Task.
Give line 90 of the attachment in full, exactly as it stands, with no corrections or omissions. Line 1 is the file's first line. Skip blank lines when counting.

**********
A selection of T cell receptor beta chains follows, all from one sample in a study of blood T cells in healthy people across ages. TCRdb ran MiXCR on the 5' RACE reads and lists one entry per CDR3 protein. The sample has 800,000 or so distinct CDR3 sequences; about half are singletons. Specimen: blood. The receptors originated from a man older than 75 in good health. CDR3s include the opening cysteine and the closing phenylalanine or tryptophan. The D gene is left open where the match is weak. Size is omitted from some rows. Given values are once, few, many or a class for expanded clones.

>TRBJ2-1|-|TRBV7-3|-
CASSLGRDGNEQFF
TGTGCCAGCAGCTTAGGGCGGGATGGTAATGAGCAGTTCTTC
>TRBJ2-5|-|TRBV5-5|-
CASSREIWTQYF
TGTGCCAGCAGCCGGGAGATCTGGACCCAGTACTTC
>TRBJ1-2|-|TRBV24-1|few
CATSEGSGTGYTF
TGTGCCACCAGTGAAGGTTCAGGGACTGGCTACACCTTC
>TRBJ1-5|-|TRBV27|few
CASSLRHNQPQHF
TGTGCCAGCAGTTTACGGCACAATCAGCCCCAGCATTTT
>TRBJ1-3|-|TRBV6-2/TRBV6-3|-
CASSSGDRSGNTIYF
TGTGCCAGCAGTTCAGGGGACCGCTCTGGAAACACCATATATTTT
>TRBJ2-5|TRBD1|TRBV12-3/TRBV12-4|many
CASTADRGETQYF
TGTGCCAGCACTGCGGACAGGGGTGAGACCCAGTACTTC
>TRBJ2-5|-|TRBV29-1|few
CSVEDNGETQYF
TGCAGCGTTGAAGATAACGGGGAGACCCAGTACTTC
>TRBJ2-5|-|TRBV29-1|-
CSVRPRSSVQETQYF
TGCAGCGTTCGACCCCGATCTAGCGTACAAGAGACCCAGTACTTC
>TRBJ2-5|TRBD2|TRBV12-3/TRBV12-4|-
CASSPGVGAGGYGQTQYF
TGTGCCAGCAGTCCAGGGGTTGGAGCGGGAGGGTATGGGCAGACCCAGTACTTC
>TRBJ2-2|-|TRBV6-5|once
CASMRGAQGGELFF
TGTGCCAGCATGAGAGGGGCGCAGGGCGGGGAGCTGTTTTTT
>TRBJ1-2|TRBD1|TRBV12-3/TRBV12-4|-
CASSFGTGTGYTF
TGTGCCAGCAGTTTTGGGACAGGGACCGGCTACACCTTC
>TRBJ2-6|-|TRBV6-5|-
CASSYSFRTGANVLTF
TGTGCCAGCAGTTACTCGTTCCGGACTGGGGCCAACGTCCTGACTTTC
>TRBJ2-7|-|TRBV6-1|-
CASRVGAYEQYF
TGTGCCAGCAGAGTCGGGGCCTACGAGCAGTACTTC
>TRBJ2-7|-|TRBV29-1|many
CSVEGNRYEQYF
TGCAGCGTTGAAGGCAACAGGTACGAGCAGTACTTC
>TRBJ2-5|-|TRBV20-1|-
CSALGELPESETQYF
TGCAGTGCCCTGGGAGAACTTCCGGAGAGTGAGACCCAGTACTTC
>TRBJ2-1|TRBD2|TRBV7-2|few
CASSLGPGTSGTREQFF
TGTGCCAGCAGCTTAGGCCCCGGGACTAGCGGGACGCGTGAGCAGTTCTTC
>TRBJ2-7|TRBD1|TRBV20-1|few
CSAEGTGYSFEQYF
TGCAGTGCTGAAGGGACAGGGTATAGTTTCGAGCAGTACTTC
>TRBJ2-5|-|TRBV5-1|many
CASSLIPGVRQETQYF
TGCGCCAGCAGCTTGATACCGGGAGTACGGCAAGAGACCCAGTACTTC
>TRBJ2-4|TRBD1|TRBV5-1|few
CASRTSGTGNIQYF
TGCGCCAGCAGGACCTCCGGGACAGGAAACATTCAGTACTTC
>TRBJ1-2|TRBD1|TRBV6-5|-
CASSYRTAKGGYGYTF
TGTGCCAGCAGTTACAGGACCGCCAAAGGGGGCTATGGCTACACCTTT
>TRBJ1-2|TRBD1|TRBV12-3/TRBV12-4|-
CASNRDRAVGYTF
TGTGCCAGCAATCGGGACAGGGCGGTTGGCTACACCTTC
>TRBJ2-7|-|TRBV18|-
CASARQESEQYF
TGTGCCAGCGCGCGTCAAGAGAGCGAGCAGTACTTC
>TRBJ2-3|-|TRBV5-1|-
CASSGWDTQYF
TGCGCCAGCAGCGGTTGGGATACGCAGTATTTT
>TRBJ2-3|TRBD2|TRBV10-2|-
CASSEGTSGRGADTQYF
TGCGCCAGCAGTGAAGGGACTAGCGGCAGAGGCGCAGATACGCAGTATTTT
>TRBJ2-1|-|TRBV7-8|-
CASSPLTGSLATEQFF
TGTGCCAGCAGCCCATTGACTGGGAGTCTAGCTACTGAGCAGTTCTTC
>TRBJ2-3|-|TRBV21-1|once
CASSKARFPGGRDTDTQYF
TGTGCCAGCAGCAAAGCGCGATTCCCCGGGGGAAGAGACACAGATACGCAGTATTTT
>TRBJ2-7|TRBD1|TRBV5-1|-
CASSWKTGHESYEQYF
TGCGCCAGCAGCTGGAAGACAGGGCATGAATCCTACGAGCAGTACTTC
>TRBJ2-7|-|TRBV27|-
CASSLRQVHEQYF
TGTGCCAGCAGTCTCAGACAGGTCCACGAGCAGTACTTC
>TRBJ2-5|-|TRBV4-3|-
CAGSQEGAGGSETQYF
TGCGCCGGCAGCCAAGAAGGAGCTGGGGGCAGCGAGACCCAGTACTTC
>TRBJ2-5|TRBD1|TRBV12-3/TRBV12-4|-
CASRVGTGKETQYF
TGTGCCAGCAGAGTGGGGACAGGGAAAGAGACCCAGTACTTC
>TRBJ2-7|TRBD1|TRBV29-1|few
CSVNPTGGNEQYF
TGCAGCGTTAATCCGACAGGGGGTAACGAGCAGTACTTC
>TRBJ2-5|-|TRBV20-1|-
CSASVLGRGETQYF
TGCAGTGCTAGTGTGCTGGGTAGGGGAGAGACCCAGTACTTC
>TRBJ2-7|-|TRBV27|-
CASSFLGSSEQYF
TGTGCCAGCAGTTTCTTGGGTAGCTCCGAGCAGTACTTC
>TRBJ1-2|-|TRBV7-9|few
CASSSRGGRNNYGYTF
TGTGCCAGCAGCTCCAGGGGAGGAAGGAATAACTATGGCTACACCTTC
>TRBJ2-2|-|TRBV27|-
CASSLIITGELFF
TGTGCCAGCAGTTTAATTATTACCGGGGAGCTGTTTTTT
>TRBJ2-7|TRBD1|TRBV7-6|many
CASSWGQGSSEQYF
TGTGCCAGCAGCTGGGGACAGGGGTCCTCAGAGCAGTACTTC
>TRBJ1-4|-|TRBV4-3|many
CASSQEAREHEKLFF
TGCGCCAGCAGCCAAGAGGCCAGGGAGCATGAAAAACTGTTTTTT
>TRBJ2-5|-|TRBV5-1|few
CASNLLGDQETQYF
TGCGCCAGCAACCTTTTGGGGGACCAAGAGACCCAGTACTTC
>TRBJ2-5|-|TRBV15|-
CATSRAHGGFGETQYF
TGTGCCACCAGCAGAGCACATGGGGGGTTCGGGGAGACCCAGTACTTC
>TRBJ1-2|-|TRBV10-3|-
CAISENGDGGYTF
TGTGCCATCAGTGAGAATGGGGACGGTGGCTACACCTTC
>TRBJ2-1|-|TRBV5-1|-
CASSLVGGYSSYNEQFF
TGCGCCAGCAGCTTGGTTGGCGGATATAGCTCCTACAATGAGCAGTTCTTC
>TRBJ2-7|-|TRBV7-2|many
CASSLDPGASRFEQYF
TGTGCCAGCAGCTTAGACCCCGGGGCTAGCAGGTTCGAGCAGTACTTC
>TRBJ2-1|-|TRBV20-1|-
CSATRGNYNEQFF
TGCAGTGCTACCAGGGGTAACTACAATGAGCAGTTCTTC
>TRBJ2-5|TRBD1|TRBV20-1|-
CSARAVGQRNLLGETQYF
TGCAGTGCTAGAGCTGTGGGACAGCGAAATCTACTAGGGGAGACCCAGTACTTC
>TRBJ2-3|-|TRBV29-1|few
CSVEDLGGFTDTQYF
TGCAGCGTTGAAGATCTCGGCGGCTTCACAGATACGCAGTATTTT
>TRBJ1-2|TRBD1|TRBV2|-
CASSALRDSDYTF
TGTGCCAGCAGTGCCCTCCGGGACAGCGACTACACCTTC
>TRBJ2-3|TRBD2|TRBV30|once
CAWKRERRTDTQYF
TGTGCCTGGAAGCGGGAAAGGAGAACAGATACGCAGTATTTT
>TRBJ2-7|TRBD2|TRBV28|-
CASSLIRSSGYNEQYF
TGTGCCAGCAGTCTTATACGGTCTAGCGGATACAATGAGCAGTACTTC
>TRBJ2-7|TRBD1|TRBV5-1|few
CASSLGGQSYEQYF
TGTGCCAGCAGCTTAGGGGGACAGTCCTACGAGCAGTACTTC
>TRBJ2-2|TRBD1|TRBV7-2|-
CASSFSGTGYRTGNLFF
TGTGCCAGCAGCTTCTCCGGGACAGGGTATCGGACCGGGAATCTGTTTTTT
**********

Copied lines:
CASRVGTGKETQYF